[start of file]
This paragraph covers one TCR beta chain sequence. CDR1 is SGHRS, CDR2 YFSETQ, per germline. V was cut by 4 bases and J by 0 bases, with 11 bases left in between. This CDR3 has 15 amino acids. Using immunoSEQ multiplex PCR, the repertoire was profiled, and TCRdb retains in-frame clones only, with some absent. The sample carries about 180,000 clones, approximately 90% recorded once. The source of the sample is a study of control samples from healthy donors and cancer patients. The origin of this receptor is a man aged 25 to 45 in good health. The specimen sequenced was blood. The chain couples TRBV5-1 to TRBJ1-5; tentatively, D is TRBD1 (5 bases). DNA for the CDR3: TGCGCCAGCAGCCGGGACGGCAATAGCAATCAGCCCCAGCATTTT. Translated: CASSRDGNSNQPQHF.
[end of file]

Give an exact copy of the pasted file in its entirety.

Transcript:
This paragraph covers one TCR beta chain sequence. CDR1 is SGHRS, CDR2 YFSETQ, per germline. V was cut by 4 bases and J by 0 bases, with 11 bases left in between. This CDR3 has 15 amino acids. Using immunoSEQ multiplex PCR, the repertoire was profiled, and TCRdb retains in-frame clones only, with some absent. The sample carries about 180,000 clones, approximately 90% recorded once. The source of the sample is a study of control samples from healthy donors and cancer patients. The origin of this receptor is a man aged 25 to 45 in good health. The specimen sequenced was blood. The chain couples TRBV5-1 to TRBJ1-5; tentatively, D is TRBD1 (5 bases). DNA for the CDR3: TGCGCCAGCAGCCGGGACGGCAATAGCAATCAGCCCCAGCATTTT. Translated: CASSRDGNSNQPQHF.